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Netizen 24 AUS: Trump blocks Broadcom's $117 billion bid for Qualcomm out of national security concerns, a highly unusual move

Diposting oleh On 16.56

Trump blocks Broadcom's $117 billion bid for Qualcomm out of national security concerns, a highly unusual move

March 12 at 7:02 PM Email the author
Cristiano Amon, president of Qualcomm, makes a presentation during the Mobile World Congress in Barcelona, Spain, last month. Photographer: Angel Garcia/Bloomberg

President Trump Monday ordered Singapore-based Broadcom to abandon its $117 billion hostile bid for Qualcomm, blocking what would have been one of the biggest technology deals in history.

In his presidential order, Trump cited "credible evidence" that the takeover "threatens to impair the national security of the United States." The merger would have put one of America’s largest mobile chipmakers in the hands of a company based in Asia, a region that has been racing against American companies to develop the next generation of mobile technology.

The administration moved with unusual speed in the matter that caught many involved in the negotiations off guard. The Committee on Foreign Investment in the United States, or CFIUS, an interagency panel led by the Treasury Department, had several more weeks to render a recommendation to the president. Trump's order cannot be appealed, legal experts said.

The move demonstrates the high value that the administration places on maintaining the U.S. edge in developing micro technologies.

The administration did not detail its national security concerns, but CFIUS over the weekend sent a letter to the attorneys of the two companies saying it was concerned research and development at Qualcomm might atrophy under Broadcom's direction, according to a copy that was reviewed by The Washington Post. If that happened, China's Huawei Technologies, a riv al to Qualcomm and a major producer of mobile chips, might become much more dominant around the world.

The tiny computer chips embedded in smartphones, smart home gadgets, and a wide range of other connected devices are expected to become one of the most critical technologies in the coming years. Their chipset enables driverless cars to speak to each other as well as traffic infrastructure such as stoplights. Almost every major business and consumer electronics manufacturer uses Qualcomm's technology as brains for their devices.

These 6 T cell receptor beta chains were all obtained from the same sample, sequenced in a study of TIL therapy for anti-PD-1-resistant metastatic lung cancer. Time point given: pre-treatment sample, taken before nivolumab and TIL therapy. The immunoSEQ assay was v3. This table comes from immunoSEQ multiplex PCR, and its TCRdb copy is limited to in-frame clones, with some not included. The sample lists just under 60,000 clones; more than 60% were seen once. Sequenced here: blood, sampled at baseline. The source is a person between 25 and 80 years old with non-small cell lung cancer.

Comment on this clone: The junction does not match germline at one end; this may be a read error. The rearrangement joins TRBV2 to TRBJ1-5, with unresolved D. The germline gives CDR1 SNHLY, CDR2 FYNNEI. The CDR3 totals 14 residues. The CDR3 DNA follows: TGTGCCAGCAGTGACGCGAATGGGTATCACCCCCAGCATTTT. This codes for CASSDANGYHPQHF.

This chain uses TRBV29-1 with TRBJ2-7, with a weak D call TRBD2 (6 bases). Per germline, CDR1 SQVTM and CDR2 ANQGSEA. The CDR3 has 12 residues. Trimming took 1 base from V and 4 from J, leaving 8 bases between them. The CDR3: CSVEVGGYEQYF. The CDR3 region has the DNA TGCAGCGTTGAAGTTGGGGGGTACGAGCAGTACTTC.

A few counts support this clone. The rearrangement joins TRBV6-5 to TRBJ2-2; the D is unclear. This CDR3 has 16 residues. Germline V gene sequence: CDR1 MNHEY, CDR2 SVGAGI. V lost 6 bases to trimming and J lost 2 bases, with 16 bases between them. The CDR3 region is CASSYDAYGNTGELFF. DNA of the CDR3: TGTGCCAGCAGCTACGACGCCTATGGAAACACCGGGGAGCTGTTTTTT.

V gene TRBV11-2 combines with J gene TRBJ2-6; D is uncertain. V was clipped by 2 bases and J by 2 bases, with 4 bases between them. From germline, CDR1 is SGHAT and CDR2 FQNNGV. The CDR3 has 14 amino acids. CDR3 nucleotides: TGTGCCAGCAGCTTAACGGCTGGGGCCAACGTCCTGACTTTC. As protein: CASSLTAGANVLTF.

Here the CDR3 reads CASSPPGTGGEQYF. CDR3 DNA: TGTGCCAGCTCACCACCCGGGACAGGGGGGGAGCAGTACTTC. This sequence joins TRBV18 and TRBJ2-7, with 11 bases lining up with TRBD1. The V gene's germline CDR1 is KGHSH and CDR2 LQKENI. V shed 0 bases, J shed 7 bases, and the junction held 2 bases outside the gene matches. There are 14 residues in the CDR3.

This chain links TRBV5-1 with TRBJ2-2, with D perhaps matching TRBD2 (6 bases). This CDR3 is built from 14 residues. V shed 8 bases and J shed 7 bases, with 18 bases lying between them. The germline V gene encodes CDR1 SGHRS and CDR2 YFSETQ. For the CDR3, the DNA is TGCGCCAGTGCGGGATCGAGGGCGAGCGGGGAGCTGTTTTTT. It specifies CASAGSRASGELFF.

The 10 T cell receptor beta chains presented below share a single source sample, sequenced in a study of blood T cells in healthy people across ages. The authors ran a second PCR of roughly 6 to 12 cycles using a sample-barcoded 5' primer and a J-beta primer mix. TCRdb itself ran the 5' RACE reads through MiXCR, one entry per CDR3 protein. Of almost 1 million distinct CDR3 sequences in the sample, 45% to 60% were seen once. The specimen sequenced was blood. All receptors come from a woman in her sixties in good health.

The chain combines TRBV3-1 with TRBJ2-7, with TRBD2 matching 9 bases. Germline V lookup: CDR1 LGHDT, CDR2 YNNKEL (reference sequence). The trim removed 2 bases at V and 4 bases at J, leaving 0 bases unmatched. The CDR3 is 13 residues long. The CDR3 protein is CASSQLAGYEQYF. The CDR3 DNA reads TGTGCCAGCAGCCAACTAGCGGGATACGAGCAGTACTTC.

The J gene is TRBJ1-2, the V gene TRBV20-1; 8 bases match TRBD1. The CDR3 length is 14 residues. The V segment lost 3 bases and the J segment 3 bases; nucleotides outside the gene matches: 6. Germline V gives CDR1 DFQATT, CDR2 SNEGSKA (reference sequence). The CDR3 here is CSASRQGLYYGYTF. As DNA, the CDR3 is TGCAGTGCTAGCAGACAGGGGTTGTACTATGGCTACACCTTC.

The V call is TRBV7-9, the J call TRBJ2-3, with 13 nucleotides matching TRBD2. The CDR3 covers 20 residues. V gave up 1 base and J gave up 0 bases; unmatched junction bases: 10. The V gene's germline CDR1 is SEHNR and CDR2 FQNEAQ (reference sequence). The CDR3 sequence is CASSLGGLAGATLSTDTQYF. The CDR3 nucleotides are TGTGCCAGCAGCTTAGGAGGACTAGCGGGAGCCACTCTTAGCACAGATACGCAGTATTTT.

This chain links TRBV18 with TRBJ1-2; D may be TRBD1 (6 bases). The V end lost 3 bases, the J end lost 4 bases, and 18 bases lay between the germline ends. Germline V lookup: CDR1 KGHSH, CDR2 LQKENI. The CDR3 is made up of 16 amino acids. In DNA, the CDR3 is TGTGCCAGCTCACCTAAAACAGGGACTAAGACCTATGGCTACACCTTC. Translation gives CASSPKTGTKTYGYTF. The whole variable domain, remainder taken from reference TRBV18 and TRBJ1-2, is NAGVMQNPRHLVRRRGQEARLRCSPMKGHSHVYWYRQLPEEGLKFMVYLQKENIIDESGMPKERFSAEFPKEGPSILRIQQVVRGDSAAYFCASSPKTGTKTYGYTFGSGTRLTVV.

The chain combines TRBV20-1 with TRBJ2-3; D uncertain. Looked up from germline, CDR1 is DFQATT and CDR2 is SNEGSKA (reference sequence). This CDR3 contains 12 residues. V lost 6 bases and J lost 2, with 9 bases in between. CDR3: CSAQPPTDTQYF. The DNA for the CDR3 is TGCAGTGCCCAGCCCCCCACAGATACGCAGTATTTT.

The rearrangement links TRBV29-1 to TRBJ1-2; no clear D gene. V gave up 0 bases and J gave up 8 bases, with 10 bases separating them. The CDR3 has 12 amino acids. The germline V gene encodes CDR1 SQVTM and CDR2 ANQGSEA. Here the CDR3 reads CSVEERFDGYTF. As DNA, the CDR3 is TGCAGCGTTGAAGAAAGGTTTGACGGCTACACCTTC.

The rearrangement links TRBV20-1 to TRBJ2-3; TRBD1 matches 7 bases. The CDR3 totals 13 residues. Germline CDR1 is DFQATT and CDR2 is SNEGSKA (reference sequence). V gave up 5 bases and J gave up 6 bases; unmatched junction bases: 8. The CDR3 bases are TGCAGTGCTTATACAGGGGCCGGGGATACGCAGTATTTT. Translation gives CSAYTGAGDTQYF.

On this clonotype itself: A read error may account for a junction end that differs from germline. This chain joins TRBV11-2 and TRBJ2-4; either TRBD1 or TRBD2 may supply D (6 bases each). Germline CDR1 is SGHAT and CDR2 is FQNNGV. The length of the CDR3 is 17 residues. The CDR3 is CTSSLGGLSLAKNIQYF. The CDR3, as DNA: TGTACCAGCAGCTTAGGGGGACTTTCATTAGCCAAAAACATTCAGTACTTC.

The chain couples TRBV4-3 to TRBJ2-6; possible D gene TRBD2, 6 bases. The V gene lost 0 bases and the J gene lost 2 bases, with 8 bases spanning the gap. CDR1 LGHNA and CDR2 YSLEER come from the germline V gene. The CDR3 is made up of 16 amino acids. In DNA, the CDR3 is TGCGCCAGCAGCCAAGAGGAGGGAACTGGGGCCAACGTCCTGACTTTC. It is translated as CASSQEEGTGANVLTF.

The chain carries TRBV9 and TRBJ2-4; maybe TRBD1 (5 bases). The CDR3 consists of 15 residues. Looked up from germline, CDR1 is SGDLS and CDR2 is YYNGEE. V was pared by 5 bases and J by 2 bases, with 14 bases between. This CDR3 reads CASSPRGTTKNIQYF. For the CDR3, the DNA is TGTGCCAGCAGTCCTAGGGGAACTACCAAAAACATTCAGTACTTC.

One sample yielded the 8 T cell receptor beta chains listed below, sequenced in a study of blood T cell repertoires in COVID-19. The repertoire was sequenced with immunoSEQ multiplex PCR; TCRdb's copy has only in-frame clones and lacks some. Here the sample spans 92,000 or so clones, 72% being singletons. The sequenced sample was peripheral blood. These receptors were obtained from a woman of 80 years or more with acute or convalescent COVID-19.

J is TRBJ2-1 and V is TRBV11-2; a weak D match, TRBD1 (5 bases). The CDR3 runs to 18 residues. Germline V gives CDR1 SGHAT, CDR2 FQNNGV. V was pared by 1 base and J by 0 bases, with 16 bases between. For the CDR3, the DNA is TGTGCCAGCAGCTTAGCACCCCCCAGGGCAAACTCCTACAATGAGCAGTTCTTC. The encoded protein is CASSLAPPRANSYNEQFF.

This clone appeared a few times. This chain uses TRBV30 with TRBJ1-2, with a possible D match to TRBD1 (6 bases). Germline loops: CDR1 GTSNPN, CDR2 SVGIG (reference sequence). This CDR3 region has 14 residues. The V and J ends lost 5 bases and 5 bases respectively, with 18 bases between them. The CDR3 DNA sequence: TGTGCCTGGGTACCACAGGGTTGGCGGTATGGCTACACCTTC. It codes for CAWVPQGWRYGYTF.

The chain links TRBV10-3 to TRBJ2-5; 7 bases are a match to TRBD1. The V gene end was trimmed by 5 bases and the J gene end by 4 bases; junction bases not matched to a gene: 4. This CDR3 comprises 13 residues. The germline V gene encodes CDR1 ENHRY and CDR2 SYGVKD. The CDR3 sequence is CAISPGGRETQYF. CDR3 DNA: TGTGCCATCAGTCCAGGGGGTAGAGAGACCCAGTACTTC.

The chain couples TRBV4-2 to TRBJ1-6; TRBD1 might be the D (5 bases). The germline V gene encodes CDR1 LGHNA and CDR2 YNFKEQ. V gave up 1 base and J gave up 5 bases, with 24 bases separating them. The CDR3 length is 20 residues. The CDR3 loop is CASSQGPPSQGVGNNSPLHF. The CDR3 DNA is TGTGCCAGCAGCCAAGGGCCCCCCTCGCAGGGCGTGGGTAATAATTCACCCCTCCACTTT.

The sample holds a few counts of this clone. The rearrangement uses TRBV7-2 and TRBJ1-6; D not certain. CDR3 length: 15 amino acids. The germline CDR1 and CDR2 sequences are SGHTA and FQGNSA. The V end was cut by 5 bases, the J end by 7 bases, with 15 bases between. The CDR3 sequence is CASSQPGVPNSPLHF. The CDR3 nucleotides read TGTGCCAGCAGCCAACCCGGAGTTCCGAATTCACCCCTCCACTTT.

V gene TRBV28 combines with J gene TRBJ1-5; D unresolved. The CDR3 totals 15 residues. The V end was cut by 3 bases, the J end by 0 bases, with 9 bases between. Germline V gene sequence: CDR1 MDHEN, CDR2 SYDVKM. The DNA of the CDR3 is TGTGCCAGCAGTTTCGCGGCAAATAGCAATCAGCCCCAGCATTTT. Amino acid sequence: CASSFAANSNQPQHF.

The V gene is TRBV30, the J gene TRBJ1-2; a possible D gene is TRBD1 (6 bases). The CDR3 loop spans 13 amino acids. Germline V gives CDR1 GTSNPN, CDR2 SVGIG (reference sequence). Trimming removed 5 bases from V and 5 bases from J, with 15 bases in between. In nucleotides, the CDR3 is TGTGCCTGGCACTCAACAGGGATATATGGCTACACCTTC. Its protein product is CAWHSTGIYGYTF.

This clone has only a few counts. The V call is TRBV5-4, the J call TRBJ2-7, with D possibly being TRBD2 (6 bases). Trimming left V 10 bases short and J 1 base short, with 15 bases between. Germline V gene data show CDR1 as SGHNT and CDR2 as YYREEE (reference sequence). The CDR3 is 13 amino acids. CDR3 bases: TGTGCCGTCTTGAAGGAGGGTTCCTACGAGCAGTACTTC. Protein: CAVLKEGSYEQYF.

Trump's order also is in line with the administration's protectionist instincts. Last week, Trump also cited national security concerns in announcing a series of harsh tariffs on steel and aluminum imports, a move that hit rivals such as China as well as allies such as Germany and South Korea. And several other technology deals fell apart, after CFIUS raised concerns. In September, Trump stopped the $1.3 billion acquisition of Po rtland-based Lattice Semiconductor by a private equity firm that had some Chinese investment.

One factor that may have pushed CFIUS to move quickly was a unusual maneuver by Broadcom to relocate to the United States. The company had said in a recent corporate filing that it was finalizing its plans to become an American entity in early April. Deals between American companies fall out of CFIUS' jursidiction.

A person familiar with CFIUS's investigation, who requested anonymity to speak freely about the matter, said this strategy may have doomed the transaction. “If there is one lesson here, it’s don’t screw with the government,” the person said.

He described Trump’s executive order as “brutal.” ”It smacks of anger on the part of the government to me. This feels a little more personal to me.”

Qualcomm and Broadcom did not immediately respond to requests for comment Monday night. In after hours trading, shares of Qualcomm

Q ualcomm and a host of other technology companies are racing to build a next-generation nationwide network known as "5G" with download speeds that could be 100 times faster than what most consumers experience now on their wireless service. Once deployed, a high-definition movie could load instantly on a smartphone. The capabilities of connected devices at work and home would vastly expand. Cable-quality service could even be provided over the air, instead of a wireline connected to a house.

A number of analysts are concerned that China's Huawei will race to this future before American companies can get there.

Source: Google News

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